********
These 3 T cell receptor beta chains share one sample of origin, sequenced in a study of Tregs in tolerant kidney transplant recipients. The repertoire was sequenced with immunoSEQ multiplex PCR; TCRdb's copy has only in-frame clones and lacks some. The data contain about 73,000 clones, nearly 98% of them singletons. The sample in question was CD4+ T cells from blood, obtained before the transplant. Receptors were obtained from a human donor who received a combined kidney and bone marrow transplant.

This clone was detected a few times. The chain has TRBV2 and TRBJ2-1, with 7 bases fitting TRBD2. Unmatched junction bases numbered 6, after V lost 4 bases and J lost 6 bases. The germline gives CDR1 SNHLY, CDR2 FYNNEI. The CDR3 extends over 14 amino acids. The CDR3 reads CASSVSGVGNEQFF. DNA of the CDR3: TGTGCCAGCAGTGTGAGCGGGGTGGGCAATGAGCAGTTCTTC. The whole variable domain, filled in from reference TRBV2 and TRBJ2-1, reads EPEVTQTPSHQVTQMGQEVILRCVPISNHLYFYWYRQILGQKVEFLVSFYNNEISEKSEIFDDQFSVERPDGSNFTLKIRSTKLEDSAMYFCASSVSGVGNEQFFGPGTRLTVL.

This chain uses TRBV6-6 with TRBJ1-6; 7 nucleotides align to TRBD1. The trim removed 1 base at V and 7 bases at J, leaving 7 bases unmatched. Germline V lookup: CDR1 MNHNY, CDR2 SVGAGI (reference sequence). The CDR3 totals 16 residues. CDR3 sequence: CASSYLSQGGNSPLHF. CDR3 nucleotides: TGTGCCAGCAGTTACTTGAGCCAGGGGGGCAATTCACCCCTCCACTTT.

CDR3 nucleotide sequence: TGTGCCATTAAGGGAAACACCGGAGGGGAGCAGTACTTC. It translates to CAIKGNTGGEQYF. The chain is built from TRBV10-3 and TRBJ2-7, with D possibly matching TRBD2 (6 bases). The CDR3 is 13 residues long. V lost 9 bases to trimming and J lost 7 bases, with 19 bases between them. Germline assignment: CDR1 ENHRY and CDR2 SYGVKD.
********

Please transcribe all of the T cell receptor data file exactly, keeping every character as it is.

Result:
These 3 T cell receptor beta chains share one sample of origin, sequenced in a study of Tregs in tolerant kidney transplant recipients. The repertoire was sequenced with immunoSEQ multiplex PCR; TCRdb's copy has only in-frame clones and lacks some. The data contain about 73,000 clones, nearly 98% of them singletons. The sample in question was CD4+ T cells from blood, obtained before the transplant. Receptors were obtained from a human donor who received a combined kidney and bone marrow transplant.

This clone was detected a few times. The chain has TRBV2 and TRBJ2-1, with 7 bases fitting TRBD2. Unmatched junction bases numbered 6, after V lost 4 bases and J lost 6 bases. The germline gives CDR1 SNHLY, CDR2 FYNNEI. The CDR3 extends over 14 amino acids. The CDR3 reads CASSVSGVGNEQFF. DNA of the CDR3: TGTGCCAGCAGTGTGAGCGGGGTGGGCAATGAGCAGTTCTTC. The whole variable domain, filled in from reference TRBV2 and TRBJ2-1, reads EPEVTQTPSHQVTQMGQEVILRCVPISNHLYFYWYRQILGQKVEFLVSFYNNEISEKSEIFDDQFSVERPDGSNFTLKIRSTKLEDSAMYFCASSVSGVGNEQFFGPGTRLTVL.

This chain uses TRBV6-6 with TRBJ1-6; 7 nucleotides align to TRBD1. The trim removed 1 base at V and 7 bases at J, leaving 7 bases unmatched. Germline V lookup: CDR1 MNHNY, CDR2 SVGAGI (reference sequence). The CDR3 totals 16 residues. CDR3 sequence: CASSYLSQGGNSPLHF. CDR3 nucleotides: TGTGCCAGCAGTTACTTGAGCCAGGGGGGCAATTCACCCCTCCACTTT.

CDR3 nucleotide sequence: TGTGCCATTAAGGGAAACACCGGAGGGGAGCAGTACTTC. It translates to CAIKGNTGGEQYF. The chain is built from TRBV10-3 and TRBJ2-7, with D possibly matching TRBD2 (6 bases). The CDR3 is 13 residues long. V lost 9 bases to trimming and J lost 7 bases, with 19 bases between them. Germline assignment: CDR1 ENHRY and CDR2 SYGVKD.